According to the DfT, “Very few rigid and articulated HGVs exceeded their speed limit of 60 mph on motorways, as they are fitted with speed limiters” – which is another way of saying that taking away drivers’ ability to break the speed limit in the first place is arguably the easiest way of ensuring that they keep within it.

More news from Transport Statistics Great Britain: 2011 coming soon.

10 user comments

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No wonder then there are injuries and fatalities on our roads.

posted by onlyonediane [157 posts]
16th December 2011 - 17:11

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I recall that the RAC published survey findings which indicated that over two thirds of motorists admitted that they regularly exceeded speed limits. Another survey apparently indicated that about 15% of motorists admitted that they regularly broke the law against use of a handheld mobile while driving.

But of course none of this beahviour is nearly as dangerous as a cyclist setting off before the lights go green, or rinding on a footpath!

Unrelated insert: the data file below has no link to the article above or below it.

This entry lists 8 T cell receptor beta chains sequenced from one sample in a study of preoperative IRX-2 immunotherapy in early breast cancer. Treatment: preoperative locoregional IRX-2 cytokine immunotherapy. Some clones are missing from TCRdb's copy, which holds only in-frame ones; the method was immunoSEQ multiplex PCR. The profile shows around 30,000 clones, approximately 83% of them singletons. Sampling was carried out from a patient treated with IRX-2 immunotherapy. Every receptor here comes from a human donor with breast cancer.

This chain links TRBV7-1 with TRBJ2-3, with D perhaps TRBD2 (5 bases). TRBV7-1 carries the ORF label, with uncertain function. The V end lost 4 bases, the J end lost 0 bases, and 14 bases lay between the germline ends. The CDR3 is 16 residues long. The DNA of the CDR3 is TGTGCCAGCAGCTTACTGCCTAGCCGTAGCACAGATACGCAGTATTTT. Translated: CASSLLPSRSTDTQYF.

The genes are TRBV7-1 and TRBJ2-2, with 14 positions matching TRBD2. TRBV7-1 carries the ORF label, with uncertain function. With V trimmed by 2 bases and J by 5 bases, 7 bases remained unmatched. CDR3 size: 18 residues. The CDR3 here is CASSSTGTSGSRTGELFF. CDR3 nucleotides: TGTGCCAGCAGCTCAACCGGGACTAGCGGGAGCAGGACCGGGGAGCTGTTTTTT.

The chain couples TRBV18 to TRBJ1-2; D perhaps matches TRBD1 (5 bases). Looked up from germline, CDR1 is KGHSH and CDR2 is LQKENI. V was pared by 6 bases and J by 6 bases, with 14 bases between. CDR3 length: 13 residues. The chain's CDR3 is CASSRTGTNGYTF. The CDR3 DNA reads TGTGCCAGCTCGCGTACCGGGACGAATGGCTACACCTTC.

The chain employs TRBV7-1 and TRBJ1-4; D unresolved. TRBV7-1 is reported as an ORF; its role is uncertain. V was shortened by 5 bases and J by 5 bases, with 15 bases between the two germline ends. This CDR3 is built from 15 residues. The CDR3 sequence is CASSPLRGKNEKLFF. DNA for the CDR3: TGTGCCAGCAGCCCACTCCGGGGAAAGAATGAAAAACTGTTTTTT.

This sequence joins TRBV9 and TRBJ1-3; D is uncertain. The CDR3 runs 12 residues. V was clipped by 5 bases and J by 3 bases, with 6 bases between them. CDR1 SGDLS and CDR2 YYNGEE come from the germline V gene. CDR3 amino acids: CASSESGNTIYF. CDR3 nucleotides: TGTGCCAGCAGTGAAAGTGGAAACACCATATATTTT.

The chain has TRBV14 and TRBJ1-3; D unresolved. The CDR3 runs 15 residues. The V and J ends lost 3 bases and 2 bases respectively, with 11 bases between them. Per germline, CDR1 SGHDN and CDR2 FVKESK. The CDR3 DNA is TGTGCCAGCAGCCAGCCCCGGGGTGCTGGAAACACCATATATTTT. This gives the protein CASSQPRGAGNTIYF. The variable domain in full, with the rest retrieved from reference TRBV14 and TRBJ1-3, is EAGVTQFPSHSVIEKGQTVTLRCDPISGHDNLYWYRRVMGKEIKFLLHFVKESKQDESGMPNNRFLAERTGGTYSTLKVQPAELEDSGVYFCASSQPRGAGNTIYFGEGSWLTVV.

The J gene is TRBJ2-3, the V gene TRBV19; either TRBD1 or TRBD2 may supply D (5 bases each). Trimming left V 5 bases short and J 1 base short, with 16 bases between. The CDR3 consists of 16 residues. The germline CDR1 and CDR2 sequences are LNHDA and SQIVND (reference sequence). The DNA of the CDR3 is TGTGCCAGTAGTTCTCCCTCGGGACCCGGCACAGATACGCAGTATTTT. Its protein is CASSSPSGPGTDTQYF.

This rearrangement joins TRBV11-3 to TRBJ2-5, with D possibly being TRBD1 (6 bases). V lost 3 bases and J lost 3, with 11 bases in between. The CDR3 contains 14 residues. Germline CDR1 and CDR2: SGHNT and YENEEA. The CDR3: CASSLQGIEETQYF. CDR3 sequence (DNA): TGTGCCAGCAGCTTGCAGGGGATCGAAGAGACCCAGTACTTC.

You would think that we now have the technological capacity to fit location-based (ie GPS capability)speed limiters to all vehicles, or at any rate all new vehicles. The cost woudl be a few hundred quid tops per vehicle. That would of course raise the question how to deal with older vehicles and how to manage recidivists who acquire old cars just to escape the limiters, but is that a reason not to?

posted by Paul M [290 posts]
16th December 2011 - 17:36

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Paul M wrote:

You would think that we now have the technological capacity to fit location-based (ie GPS capability)speed limiters to all vehicles, or at any rate all new vehicles. The cost woudl be a few hundred quid tops per vehicle. That would of course raise the question how to deal with older vehicles and how to manage recidivists who acquire old cars just to escape the limiters, but is that a reason not to?